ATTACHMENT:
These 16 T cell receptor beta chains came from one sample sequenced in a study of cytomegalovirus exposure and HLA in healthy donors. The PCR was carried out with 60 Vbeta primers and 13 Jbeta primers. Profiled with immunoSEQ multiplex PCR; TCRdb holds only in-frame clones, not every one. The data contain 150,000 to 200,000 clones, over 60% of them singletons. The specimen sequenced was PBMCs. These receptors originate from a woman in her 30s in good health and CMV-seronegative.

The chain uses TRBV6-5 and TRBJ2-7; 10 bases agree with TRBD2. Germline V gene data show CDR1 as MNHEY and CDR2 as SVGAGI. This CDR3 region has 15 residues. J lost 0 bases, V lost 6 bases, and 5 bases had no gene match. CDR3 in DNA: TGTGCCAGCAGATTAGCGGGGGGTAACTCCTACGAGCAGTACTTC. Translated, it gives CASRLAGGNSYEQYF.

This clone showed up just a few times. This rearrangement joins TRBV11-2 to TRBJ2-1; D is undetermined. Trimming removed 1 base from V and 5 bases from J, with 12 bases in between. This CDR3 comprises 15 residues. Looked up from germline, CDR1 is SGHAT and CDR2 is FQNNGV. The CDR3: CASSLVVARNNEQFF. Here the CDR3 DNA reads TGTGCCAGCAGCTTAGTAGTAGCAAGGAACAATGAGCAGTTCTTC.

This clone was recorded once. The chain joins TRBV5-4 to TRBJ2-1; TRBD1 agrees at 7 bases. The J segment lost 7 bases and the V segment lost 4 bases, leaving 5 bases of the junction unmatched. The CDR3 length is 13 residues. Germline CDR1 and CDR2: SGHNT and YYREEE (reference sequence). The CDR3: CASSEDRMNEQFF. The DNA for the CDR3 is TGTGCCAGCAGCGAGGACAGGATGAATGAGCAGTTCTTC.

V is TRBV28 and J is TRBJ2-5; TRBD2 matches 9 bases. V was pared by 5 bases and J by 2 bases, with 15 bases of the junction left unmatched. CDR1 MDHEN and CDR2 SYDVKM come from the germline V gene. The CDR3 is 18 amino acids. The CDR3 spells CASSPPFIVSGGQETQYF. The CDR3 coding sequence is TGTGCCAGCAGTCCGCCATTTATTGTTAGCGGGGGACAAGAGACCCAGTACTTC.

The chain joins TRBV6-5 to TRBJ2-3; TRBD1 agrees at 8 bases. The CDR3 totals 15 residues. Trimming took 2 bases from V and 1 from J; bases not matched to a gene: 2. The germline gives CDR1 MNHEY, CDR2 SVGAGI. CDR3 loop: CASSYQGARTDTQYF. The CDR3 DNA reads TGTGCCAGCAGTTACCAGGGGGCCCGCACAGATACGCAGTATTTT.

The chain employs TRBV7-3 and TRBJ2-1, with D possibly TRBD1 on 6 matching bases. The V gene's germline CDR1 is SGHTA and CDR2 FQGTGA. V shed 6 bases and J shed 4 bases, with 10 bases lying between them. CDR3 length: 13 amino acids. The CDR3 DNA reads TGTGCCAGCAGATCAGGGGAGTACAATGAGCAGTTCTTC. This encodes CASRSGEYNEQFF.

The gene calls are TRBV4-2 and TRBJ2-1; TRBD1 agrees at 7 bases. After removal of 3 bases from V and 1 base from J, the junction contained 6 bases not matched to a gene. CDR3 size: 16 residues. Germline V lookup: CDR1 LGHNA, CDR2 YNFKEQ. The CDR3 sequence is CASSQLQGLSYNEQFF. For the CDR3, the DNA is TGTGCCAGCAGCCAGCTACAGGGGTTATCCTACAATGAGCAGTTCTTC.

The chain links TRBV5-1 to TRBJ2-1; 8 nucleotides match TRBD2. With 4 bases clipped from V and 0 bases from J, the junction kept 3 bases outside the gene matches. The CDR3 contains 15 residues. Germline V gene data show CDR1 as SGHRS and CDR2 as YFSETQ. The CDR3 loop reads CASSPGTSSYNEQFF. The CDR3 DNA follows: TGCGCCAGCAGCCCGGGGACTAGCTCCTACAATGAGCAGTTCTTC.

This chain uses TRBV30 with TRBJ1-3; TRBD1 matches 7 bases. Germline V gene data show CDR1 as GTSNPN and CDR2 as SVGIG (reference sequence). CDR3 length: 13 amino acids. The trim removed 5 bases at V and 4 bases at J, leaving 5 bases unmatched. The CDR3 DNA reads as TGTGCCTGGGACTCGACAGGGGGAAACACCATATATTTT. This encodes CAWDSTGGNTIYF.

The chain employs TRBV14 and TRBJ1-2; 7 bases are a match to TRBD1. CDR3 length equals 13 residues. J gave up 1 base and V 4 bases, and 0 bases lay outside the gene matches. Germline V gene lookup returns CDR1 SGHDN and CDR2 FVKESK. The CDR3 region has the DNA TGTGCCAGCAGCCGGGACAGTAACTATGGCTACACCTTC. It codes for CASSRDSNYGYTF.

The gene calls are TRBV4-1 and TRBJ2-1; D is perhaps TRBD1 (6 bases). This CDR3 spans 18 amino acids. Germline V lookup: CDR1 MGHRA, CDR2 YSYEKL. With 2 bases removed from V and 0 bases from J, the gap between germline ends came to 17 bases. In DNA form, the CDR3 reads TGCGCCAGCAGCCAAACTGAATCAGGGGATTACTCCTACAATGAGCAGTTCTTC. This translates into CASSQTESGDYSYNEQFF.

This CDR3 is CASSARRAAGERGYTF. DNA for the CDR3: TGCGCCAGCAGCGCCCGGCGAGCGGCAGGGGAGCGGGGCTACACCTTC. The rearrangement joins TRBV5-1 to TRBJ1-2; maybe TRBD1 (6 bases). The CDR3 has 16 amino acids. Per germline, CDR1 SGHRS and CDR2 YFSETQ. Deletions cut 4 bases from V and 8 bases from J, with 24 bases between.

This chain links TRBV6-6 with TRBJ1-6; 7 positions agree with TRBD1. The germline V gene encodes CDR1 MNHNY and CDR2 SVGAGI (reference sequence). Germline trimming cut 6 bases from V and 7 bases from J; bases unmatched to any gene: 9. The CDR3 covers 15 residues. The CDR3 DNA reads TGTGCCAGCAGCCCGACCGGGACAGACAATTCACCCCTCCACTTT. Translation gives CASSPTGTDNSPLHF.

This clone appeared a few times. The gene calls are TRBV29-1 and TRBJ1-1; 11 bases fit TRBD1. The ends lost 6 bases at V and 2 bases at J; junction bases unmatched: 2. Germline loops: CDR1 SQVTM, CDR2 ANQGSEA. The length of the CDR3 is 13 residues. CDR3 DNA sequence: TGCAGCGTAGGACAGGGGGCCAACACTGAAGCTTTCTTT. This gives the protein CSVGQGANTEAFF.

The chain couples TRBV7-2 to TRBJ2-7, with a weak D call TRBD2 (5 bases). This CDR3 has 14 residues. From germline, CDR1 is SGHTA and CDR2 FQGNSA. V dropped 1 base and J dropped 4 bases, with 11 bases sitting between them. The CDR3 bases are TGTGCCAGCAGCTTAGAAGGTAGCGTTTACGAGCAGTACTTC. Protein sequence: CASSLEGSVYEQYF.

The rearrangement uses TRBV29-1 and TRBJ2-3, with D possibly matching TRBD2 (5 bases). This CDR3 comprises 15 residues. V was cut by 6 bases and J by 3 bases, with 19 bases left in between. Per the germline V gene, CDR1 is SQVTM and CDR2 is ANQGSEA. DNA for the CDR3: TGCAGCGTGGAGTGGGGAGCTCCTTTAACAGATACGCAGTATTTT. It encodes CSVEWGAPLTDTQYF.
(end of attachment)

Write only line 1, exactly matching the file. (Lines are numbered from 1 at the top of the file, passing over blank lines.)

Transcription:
These 16 T cell receptor beta chains came from one sample sequenced in a study of cytomegalovirus exposure and HLA in healthy donors. The PCR was carried out with 60 Vbeta primers and 13 Jbeta primers. Profiled with immunoSEQ multiplex PCR; TCRdb holds only in-frame clones, not every one. The data contain 150,000 to 200,000 clones, over 60% of them singletons. The specimen sequenced was PBMCs. These receptors originate from a woman in her 30s in good health and CMV-seronegative.